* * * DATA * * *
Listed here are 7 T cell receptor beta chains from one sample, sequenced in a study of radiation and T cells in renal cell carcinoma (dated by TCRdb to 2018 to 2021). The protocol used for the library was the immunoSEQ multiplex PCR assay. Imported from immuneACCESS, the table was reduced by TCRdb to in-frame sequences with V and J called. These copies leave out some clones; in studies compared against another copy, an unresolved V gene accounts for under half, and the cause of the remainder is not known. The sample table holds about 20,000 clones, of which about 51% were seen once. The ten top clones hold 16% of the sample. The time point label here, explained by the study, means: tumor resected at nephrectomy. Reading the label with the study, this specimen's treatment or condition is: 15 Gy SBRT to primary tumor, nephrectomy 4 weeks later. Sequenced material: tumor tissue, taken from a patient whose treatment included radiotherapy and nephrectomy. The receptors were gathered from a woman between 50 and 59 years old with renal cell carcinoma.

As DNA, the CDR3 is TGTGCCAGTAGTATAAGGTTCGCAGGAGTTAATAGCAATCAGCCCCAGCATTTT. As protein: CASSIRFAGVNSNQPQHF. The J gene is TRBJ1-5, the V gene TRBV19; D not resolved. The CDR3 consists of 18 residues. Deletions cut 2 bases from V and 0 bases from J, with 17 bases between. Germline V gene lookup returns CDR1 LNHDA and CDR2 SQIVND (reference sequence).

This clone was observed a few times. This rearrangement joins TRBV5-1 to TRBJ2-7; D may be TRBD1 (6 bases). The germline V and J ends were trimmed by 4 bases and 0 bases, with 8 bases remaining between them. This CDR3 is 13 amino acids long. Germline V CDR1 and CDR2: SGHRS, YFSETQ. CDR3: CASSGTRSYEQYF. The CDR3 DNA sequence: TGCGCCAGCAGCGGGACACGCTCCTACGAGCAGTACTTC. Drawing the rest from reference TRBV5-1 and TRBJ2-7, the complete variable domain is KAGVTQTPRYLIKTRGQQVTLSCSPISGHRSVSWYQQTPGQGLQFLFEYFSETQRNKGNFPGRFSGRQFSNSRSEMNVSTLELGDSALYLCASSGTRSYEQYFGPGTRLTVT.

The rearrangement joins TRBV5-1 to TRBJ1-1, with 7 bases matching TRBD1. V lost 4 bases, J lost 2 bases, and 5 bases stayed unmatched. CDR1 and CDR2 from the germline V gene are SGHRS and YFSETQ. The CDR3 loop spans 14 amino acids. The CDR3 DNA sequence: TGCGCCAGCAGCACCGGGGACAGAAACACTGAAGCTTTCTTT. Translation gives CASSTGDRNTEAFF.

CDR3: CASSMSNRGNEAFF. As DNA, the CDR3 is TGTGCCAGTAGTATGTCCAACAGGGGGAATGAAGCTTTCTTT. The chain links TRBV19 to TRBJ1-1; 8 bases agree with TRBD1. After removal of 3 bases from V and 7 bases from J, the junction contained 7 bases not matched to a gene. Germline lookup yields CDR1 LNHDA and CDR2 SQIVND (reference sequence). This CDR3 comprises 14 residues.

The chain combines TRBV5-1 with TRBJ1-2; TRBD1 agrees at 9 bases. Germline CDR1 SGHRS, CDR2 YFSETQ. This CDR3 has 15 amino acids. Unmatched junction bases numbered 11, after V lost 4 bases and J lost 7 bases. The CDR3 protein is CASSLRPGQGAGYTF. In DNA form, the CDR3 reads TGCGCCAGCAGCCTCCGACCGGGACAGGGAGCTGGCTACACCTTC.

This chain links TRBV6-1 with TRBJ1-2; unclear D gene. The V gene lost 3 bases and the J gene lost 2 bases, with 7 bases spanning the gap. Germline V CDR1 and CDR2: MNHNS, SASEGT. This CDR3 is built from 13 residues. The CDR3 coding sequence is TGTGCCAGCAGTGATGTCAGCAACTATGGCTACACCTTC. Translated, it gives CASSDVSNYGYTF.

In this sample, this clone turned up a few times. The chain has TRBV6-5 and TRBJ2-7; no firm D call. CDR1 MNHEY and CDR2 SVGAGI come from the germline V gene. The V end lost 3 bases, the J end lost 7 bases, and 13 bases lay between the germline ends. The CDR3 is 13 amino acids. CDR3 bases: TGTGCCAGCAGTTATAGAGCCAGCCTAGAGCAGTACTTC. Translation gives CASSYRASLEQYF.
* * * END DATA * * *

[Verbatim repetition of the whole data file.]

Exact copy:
Listed here are 7 T cell receptor beta chains from one sample, sequenced in a study of radiation and T cells in renal cell carcinoma (dated by TCRdb to 2018 to 2021). The protocol used for the library was the immunoSEQ multiplex PCR assay. Imported from immuneACCESS, the table was reduced by TCRdb to in-frame sequences with V and J called. These copies leave out some clones; in studies compared against another copy, an unresolved V gene accounts for under half, and the cause of the remainder is not known. The sample table holds about 20,000 clones, of which about 51% were seen once. The ten top clones hold 16% of the sample. The time point label here, explained by the study, means: tumor resected at nephrectomy. Reading the label with the study, this specimen's treatment or condition is: 15 Gy SBRT to primary tumor, nephrectomy 4 weeks later. Sequenced material: tumor tissue, taken from a patient whose treatment included radiotherapy and nephrectomy. The receptors were gathered from a woman between 50 and 59 years old with renal cell carcinoma.

As DNA, the CDR3 is TGTGCCAGTAGTATAAGGTTCGCAGGAGTTAATAGCAATCAGCCCCAGCATTTT. As protein: CASSIRFAGVNSNQPQHF. The J gene is TRBJ1-5, the V gene TRBV19; D not resolved. The CDR3 consists of 18 residues. Deletions cut 2 bases from V and 0 bases from J, with 17 bases between. Germline V gene lookup returns CDR1 LNHDA and CDR2 SQIVND (reference sequence).

This clone was observed a few times. This rearrangement joins TRBV5-1 to TRBJ2-7; D may be TRBD1 (6 bases). The germline V and J ends were trimmed by 4 bases and 0 bases, with 8 bases remaining between them. This CDR3 is 13 amino acids long. Germline V CDR1 and CDR2: SGHRS, YFSETQ. CDR3: CASSGTRSYEQYF. The CDR3 DNA sequence: TGCGCCAGCAGCGGGACACGCTCCTACGAGCAGTACTTC. Drawing the rest from reference TRBV5-1 and TRBJ2-7, the complete variable domain is KAGVTQTPRYLIKTRGQQVTLSCSPISGHRSVSWYQQTPGQGLQFLFEYFSETQRNKGNFPGRFSGRQFSNSRSEMNVSTLELGDSALYLCASSGTRSYEQYFGPGTRLTVT.

The rearrangement joins TRBV5-1 to TRBJ1-1, with 7 bases matching TRBD1. V lost 4 bases, J lost 2 bases, and 5 bases stayed unmatched. CDR1 and CDR2 from the germline V gene are SGHRS and YFSETQ. The CDR3 loop spans 14 amino acids. The CDR3 DNA sequence: TGCGCCAGCAGCACCGGGGACAGAAACACTGAAGCTTTCTTT. Translation gives CASSTGDRNTEAFF.

CDR3: CASSMSNRGNEAFF. As DNA, the CDR3 is TGTGCCAGTAGTATGTCCAACAGGGGGAATGAAGCTTTCTTT. The chain links TRBV19 to TRBJ1-1; 8 bases agree with TRBD1. After removal of 3 bases from V and 7 bases from J, the junction contained 7 bases not matched to a gene. Germline lookup yields CDR1 LNHDA and CDR2 SQIVND (reference sequence). This CDR3 comprises 14 residues.

The chain combines TRBV5-1 with TRBJ1-2; TRBD1 agrees at 9 bases. Germline CDR1 SGHRS, CDR2 YFSETQ. This CDR3 has 15 amino acids. Unmatched junction bases numbered 11, after V lost 4 bases and J lost 7 bases. The CDR3 protein is CASSLRPGQGAGYTF. In DNA form, the CDR3 reads TGCGCCAGCAGCCTCCGACCGGGACAGGGAGCTGGCTACACCTTC.

This chain links TRBV6-1 with TRBJ1-2; unclear D gene. The V gene lost 3 bases and the J gene lost 2 bases, with 7 bases spanning the gap. Germline V CDR1 and CDR2: MNHNS, SASEGT. This CDR3 is built from 13 residues. The CDR3 coding sequence is TGTGCCAGCAGTGATGTCAGCAACTATGGCTACACCTTC. Translated, it gives CASSDVSNYGYTF.

In this sample, this clone turned up a few times. The chain has TRBV6-5 and TRBJ2-7; no firm D call. CDR1 MNHEY and CDR2 SVGAGI come from the germline V gene. The V end lost 3 bases, the J end lost 7 bases, and 13 bases lay between the germline ends. The CDR3 is 13 amino acids. CDR3 bases: TGTGCCAGCAGTTATAGAGCCAGCCTAGAGCAGTACTTC. Translation gives CASSYRASLEQYF.